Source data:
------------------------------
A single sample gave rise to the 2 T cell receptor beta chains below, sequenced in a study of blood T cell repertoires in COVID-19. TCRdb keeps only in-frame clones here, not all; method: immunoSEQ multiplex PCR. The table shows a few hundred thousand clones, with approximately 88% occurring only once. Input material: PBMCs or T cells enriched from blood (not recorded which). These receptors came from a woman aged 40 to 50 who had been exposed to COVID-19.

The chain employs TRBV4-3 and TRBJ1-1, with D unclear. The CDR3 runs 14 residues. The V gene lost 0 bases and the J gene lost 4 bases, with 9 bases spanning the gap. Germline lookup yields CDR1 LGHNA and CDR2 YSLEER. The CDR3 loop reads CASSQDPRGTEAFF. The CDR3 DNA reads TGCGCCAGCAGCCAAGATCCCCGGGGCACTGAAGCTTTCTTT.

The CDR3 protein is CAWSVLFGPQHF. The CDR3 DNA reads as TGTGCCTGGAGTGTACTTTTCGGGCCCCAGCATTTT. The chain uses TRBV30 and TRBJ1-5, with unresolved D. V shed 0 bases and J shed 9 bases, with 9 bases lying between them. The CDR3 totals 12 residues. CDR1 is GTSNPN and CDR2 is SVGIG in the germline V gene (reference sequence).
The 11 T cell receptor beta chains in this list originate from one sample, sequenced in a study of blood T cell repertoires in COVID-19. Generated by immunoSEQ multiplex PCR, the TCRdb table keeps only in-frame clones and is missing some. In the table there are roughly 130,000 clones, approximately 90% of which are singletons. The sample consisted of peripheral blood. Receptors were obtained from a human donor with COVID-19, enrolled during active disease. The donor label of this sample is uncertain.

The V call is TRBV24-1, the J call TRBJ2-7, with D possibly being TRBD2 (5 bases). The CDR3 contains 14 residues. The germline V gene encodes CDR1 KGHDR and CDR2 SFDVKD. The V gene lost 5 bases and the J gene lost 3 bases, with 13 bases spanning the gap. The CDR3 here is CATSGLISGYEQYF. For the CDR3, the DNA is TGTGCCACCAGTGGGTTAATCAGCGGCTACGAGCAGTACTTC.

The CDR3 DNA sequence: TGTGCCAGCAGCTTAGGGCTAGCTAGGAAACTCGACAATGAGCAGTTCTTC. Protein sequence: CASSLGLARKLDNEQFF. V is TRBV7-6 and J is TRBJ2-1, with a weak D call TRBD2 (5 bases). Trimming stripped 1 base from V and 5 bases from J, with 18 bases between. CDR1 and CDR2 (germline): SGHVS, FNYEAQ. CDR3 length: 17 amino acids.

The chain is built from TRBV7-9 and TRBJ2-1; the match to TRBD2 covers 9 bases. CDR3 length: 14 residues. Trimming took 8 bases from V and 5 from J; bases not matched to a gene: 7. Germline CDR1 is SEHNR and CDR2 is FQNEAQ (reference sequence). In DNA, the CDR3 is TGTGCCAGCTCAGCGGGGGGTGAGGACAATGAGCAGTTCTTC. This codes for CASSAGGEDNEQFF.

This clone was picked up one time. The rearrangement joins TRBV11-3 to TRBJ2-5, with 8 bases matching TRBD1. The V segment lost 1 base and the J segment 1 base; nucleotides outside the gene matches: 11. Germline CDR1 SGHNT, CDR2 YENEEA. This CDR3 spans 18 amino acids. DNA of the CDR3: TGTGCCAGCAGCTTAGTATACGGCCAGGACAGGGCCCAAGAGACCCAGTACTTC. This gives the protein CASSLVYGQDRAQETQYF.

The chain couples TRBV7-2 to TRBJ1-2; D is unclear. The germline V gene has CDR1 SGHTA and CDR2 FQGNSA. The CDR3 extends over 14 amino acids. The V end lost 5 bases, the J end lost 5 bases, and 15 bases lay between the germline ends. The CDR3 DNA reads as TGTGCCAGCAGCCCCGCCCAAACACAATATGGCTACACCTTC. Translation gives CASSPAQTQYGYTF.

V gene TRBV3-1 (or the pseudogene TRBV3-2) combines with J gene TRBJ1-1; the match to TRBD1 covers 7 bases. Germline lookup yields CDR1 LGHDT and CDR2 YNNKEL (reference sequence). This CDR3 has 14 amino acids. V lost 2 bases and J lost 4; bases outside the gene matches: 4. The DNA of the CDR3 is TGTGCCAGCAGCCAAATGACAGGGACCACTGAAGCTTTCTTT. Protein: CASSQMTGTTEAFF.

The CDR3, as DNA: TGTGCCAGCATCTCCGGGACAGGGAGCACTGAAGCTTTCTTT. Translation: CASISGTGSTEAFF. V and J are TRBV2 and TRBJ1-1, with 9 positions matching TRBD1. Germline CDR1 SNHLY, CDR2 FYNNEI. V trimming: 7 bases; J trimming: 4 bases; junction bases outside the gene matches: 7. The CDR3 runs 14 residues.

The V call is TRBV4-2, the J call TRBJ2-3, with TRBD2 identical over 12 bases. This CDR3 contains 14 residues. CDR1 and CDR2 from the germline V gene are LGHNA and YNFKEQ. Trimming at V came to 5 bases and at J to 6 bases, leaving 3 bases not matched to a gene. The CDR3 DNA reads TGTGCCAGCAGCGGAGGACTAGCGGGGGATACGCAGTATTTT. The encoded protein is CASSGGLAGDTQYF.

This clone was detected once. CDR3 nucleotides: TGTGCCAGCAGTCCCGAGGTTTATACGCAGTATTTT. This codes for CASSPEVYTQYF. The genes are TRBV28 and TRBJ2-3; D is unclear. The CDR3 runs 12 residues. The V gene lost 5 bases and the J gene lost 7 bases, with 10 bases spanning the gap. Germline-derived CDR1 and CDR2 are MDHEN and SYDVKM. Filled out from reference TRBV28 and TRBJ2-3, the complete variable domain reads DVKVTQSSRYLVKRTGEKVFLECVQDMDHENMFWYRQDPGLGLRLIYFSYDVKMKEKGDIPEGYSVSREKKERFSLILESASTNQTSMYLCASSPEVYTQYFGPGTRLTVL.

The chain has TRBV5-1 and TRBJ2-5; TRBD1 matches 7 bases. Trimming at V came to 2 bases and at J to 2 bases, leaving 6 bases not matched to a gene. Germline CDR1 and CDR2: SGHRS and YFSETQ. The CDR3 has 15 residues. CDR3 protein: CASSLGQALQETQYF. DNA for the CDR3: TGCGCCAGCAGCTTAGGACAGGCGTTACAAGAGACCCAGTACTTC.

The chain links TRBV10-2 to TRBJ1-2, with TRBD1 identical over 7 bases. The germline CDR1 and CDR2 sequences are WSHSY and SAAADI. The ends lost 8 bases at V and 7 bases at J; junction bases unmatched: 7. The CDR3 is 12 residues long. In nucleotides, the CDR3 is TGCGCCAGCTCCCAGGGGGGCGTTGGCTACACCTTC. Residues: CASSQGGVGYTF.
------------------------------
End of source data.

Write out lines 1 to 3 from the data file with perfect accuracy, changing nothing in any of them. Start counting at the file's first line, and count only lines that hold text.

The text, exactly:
A single sample gave rise to the 2 T cell receptor beta chains below, sequenced in a study of blood T cell repertoires in COVID-19. TCRdb keeps only in-frame clones here, not all; method: immunoSEQ multiplex PCR. The table shows a few hundred thousand clones, with approximately 88% occurring only once. Input material: PBMCs or T cells enriched from blood (not recorded which). These receptors came from a woman aged 40 to 50 who had been exposed to COVID-19.

The chain employs TRBV4-3 and TRBJ1-1, with D unclear. The CDR3 runs 14 residues. The V gene lost 0 bases and the J gene lost 4 bases, with 9 bases spanning the gap. Germline lookup yields CDR1 LGHNA and CDR2 YSLEER. The CDR3 loop reads CASSQDPRGTEAFF. The CDR3 DNA reads TGCGCCAGCAGCCAAGATCCCCGGGGCACTGAAGCTTTCTTT.

The CDR3 protein is CAWSVLFGPQHF. The CDR3 DNA reads as TGTGCCTGGAGTGTACTTTTCGGGCCCCAGCATTTT. The chain uses TRBV30 and TRBJ1-5, with unresolved D. V shed 0 bases and J shed 9 bases, with 9 bases lying between them. The CDR3 totals 12 residues. CDR1 is GTSNPN and CDR2 is SVGIG in the germline V gene (reference sequence).